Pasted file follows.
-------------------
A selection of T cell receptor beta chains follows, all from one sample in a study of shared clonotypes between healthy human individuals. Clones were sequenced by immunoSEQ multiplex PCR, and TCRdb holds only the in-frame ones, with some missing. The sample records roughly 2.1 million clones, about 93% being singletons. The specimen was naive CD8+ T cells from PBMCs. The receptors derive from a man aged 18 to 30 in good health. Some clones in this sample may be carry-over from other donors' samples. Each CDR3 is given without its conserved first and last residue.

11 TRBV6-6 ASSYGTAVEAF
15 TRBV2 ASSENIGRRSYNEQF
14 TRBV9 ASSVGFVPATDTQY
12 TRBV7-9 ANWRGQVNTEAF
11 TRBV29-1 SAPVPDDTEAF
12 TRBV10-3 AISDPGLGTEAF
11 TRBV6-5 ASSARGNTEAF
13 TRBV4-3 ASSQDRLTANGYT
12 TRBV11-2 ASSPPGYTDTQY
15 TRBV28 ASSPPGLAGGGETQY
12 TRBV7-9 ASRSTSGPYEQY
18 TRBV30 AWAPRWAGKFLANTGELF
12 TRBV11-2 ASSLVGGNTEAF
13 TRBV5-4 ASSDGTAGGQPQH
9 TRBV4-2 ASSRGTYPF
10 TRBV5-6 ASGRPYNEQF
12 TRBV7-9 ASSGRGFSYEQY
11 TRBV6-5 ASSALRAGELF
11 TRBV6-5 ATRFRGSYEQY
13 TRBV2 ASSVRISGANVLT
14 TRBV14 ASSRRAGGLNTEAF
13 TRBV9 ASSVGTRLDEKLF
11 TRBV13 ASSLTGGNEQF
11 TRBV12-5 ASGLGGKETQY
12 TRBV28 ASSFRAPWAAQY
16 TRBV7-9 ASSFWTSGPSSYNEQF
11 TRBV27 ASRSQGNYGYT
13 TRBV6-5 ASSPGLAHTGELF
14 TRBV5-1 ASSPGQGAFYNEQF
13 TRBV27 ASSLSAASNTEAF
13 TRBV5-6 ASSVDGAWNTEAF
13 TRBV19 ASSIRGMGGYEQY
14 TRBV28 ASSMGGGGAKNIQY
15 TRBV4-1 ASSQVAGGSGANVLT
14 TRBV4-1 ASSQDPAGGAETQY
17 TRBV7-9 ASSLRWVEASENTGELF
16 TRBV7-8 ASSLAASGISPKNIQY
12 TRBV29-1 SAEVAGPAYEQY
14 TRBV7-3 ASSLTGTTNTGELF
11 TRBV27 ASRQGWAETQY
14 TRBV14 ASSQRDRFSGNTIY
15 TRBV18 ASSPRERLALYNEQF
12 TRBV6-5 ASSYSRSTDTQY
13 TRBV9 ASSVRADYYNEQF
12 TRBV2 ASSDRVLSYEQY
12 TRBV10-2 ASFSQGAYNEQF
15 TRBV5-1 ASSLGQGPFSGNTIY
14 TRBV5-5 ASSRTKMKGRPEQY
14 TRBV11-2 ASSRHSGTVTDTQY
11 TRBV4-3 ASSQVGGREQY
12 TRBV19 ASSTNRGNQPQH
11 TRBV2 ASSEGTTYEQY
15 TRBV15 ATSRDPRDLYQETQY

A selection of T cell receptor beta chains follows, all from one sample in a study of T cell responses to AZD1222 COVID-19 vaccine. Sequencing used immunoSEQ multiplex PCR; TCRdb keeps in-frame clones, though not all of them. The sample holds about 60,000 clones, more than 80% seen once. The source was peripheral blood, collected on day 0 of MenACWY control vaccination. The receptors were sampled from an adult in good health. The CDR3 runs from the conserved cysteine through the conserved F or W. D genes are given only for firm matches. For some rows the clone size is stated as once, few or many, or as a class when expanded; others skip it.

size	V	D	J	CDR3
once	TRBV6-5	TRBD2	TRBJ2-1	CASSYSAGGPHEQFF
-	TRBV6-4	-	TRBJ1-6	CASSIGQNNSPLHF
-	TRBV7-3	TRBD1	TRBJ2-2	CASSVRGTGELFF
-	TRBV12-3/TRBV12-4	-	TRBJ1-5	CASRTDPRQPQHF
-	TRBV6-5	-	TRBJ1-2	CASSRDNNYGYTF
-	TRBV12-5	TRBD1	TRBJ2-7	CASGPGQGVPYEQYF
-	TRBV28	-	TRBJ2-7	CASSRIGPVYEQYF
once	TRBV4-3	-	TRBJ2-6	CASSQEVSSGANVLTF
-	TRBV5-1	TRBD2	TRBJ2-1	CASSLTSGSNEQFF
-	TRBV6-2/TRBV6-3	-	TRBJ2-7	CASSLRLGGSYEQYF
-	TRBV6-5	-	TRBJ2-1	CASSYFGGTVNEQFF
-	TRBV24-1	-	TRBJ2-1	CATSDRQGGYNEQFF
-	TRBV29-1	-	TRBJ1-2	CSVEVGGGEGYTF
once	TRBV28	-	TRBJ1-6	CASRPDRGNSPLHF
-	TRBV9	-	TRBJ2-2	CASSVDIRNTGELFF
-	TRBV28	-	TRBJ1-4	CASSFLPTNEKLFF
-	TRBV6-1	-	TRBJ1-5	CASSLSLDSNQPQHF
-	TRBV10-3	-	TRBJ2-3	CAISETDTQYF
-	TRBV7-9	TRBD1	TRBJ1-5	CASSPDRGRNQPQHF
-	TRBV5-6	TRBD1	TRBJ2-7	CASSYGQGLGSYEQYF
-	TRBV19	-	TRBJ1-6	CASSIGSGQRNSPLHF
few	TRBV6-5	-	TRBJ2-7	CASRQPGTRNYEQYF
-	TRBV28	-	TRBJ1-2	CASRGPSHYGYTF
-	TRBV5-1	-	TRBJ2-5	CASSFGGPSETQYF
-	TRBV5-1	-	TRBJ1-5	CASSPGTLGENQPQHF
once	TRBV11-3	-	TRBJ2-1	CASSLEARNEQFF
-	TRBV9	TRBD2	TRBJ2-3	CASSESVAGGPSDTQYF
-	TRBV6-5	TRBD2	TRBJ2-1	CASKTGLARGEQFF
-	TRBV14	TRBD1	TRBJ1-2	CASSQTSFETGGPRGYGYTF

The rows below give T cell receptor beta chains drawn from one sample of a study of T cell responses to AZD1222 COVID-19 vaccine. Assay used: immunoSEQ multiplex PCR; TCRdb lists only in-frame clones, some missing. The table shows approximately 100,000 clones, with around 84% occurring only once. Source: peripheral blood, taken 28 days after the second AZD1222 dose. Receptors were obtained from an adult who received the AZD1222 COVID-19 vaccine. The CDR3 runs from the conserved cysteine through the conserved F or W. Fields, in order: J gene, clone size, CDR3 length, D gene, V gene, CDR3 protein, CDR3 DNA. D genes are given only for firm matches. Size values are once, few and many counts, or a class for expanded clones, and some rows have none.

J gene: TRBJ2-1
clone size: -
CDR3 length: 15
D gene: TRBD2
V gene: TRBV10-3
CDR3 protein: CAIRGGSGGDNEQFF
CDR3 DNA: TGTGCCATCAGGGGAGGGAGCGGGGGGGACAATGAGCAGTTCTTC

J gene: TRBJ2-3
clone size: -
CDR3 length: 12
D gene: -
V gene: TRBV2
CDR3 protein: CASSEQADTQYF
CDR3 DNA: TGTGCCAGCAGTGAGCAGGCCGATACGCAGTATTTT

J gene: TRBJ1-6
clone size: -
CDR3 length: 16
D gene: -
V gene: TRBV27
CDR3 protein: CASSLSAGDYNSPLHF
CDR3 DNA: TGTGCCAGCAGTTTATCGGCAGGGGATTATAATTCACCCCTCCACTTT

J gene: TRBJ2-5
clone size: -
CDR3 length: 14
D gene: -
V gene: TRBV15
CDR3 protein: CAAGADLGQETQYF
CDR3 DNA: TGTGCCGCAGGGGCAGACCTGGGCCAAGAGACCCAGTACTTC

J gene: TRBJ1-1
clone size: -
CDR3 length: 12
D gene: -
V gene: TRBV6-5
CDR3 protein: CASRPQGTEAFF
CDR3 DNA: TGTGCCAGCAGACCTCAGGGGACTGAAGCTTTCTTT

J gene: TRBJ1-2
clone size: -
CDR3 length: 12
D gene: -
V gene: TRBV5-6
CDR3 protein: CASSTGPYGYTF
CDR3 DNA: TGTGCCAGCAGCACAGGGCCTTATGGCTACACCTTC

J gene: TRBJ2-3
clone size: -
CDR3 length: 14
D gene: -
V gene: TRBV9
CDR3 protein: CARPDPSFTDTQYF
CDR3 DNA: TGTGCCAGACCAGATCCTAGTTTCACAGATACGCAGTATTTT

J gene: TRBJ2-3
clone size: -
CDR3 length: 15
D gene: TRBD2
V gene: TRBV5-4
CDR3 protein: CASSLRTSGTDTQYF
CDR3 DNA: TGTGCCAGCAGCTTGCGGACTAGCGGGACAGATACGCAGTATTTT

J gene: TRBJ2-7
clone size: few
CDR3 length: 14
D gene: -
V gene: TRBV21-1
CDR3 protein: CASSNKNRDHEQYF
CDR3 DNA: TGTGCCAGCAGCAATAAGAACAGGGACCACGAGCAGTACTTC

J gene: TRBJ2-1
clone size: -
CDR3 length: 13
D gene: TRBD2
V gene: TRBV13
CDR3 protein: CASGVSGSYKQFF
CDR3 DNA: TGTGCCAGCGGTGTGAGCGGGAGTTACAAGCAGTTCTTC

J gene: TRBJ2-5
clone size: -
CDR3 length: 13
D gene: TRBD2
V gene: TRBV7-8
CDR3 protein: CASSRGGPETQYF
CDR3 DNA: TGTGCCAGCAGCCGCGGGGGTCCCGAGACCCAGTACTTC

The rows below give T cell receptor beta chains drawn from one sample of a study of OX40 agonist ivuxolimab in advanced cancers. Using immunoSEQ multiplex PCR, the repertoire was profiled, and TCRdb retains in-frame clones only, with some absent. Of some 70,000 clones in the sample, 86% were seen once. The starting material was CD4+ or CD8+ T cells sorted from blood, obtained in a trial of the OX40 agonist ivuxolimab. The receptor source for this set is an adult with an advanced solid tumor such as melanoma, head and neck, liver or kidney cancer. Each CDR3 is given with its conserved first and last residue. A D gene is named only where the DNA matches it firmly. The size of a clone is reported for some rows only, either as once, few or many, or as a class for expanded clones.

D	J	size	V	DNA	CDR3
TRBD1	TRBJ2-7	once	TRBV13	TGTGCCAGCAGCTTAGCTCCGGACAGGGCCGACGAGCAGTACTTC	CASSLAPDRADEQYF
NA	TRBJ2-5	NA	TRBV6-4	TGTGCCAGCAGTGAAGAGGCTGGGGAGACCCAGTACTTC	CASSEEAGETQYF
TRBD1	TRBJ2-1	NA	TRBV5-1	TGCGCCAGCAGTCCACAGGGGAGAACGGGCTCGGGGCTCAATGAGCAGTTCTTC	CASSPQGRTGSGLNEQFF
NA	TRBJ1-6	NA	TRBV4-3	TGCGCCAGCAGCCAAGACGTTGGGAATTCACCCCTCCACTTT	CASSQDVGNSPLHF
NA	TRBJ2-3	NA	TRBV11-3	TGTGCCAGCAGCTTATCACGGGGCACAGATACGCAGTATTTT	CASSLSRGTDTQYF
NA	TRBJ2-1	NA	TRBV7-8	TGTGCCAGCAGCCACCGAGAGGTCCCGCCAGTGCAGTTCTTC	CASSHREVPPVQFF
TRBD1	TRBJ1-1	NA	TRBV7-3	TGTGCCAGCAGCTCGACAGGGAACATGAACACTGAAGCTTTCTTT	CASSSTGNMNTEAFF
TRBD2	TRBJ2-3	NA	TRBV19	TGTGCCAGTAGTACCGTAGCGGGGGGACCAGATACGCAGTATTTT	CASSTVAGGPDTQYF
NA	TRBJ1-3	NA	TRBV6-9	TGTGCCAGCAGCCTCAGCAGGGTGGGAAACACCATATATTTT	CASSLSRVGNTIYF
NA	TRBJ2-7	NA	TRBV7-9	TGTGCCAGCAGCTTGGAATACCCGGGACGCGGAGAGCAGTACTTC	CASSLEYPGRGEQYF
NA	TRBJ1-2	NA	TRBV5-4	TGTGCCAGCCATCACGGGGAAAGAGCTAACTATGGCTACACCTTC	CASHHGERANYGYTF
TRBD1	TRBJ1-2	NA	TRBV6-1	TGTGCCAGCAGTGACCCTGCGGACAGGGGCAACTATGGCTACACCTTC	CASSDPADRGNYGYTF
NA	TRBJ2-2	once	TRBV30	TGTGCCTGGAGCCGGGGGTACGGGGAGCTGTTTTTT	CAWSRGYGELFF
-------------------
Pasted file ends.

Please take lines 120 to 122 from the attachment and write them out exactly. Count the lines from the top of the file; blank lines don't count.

CDR3 protein: CASRPQGTEAFF
CDR3 DNA: TGTGCCAGCAGACCTCAGGGGACTGAAGCTTTCTTT

J gene: TRBJ1-2